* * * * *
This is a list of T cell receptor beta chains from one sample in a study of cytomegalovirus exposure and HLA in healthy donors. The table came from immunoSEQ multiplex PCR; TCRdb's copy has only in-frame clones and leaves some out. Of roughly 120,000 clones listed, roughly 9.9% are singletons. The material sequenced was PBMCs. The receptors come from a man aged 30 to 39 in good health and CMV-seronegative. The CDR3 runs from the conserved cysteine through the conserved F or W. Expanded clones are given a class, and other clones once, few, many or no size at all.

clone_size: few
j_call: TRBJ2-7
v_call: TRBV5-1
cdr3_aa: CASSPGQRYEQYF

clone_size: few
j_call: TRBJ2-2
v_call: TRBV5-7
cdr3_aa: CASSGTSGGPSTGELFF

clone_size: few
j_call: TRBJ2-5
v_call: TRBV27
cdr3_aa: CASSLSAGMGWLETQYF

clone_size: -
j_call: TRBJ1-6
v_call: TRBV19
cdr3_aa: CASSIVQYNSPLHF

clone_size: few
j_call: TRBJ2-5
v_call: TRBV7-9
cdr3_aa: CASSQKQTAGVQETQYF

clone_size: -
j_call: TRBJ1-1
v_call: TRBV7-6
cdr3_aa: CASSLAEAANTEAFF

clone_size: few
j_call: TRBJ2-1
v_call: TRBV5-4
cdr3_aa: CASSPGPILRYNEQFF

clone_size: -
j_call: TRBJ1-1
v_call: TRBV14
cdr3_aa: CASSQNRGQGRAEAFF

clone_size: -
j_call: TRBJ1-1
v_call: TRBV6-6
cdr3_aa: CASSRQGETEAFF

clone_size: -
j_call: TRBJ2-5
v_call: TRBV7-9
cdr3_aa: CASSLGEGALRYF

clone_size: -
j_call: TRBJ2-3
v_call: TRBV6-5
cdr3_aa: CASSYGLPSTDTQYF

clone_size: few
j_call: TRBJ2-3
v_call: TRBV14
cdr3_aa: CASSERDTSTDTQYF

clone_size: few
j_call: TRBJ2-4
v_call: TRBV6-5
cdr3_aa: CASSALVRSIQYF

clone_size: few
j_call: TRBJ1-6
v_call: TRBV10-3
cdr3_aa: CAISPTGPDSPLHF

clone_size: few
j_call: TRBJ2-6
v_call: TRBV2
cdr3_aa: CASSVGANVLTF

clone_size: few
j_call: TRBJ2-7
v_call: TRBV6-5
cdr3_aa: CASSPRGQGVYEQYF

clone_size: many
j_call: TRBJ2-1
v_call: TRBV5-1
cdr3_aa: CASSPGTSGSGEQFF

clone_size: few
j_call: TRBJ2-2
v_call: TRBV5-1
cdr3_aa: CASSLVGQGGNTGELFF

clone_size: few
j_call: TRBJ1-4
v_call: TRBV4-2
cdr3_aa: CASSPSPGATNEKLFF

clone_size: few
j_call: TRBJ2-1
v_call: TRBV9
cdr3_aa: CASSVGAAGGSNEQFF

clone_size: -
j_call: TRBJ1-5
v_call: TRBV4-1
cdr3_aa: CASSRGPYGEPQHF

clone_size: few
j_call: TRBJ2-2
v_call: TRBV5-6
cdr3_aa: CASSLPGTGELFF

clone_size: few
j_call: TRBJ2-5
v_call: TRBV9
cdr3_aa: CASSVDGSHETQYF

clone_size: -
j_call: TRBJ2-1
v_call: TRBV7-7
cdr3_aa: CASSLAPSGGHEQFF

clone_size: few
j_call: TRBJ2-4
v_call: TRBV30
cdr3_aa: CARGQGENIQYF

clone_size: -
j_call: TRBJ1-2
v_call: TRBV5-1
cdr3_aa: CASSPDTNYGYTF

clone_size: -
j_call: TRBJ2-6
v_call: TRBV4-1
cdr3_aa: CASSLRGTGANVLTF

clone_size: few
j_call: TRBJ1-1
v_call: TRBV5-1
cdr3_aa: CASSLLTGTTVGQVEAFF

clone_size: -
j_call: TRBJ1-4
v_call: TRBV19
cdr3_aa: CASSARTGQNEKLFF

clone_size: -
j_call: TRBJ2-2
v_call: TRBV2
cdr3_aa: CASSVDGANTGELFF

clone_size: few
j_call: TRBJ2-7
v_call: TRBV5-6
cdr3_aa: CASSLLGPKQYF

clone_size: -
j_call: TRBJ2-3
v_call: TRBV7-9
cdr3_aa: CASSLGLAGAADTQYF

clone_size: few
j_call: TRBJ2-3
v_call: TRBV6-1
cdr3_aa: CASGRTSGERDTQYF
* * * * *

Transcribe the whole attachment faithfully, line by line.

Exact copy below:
This is a list of T cell receptor beta chains from one sample in a study of cytomegalovirus exposure and HLA in healthy donors. The table came from immunoSEQ multiplex PCR; TCRdb's copy has only in-frame clones and leaves some out. Of roughly 120,000 clones listed, roughly 9.9% are singletons. The material sequenced was PBMCs. The receptors come from a man aged 30 to 39 in good health and CMV-seronegative. The CDR3 runs from the conserved cysteine through the conserved F or W. Expanded clones are given a class, and other clones once, few, many or no size at all.

clone_size: few
j_call: TRBJ2-7
v_call: TRBV5-1
cdr3_aa: CASSPGQRYEQYF

clone_size: few
j_call: TRBJ2-2
v_call: TRBV5-7
cdr3_aa: CASSGTSGGPSTGELFF

clone_size: few
j_call: TRBJ2-5
v_call: TRBV27
cdr3_aa: CASSLSAGMGWLETQYF

clone_size: -
j_call: TRBJ1-6
v_call: TRBV19
cdr3_aa: CASSIVQYNSPLHF

clone_size: few
j_call: TRBJ2-5
v_call: TRBV7-9
cdr3_aa: CASSQKQTAGVQETQYF

clone_size: -
j_call: TRBJ1-1
v_call: TRBV7-6
cdr3_aa: CASSLAEAANTEAFF

clone_size: few
j_call: TRBJ2-1
v_call: TRBV5-4
cdr3_aa: CASSPGPILRYNEQFF

clone_size: -
j_call: TRBJ1-1
v_call: TRBV14
cdr3_aa: CASSQNRGQGRAEAFF

clone_size: -
j_call: TRBJ1-1
v_call: TRBV6-6
cdr3_aa: CASSRQGETEAFF

clone_size: -
j_call: TRBJ2-5
v_call: TRBV7-9
cdr3_aa: CASSLGEGALRYF

clone_size: -
j_call: TRBJ2-3
v_call: TRBV6-5
cdr3_aa: CASSYGLPSTDTQYF

clone_size: few
j_call: TRBJ2-3
v_call: TRBV14
cdr3_aa: CASSERDTSTDTQYF

clone_size: few
j_call: TRBJ2-4
v_call: TRBV6-5
cdr3_aa: CASSALVRSIQYF

clone_size: few
j_call: TRBJ1-6
v_call: TRBV10-3
cdr3_aa: CAISPTGPDSPLHF

clone_size: few
j_call: TRBJ2-6
v_call: TRBV2
cdr3_aa: CASSVGANVLTF

clone_size: few
j_call: TRBJ2-7
v_call: TRBV6-5
cdr3_aa: CASSPRGQGVYEQYF

clone_size: many
j_call: TRBJ2-1
v_call: TRBV5-1
cdr3_aa: CASSPGTSGSGEQFF

clone_size: few
j_call: TRBJ2-2
v_call: TRBV5-1
cdr3_aa: CASSLVGQGGNTGELFF

clone_size: few
j_call: TRBJ1-4
v_call: TRBV4-2
cdr3_aa: CASSPSPGATNEKLFF

clone_size: few
j_call: TRBJ2-1
v_call: TRBV9
cdr3_aa: CASSVGAAGGSNEQFF

clone_size: -
j_call: TRBJ1-5
v_call: TRBV4-1
cdr3_aa: CASSRGPYGEPQHF

clone_size: few
j_call: TRBJ2-2
v_call: TRBV5-6
cdr3_aa: CASSLPGTGELFF

clone_size: few
j_call: TRBJ2-5
v_call: TRBV9
cdr3_aa: CASSVDGSHETQYF

clone_size: -
j_call: TRBJ2-1
v_call: TRBV7-7
cdr3_aa: CASSLAPSGGHEQFF

clone_size: few
j_call: TRBJ2-4
v_call: TRBV30
cdr3_aa: CARGQGENIQYF

clone_size: -
j_call: TRBJ1-2
v_call: TRBV5-1
cdr3_aa: CASSPDTNYGYTF

clone_size: -
j_call: TRBJ2-6
v_call: TRBV4-1
cdr3_aa: CASSLRGTGANVLTF

clone_size: few
j_call: TRBJ1-1
v_call: TRBV5-1
cdr3_aa: CASSLLTGTTVGQVEAFF

clone_size: -
j_call: TRBJ1-4
v_call: TRBV19
cdr3_aa: CASSARTGQNEKLFF

clone_size: -
j_call: TRBJ2-2
v_call: TRBV2
cdr3_aa: CASSVDGANTGELFF

clone_size: few
j_call: TRBJ2-7
v_call: TRBV5-6
cdr3_aa: CASSLLGPKQYF

clone_size: -
j_call: TRBJ2-3
v_call: TRBV7-9
cdr3_aa: CASSLGLAGAADTQYF

clone_size: few
j_call: TRBJ2-3
v_call: TRBV6-1
cdr3_aa: CASGRTSGERDTQYF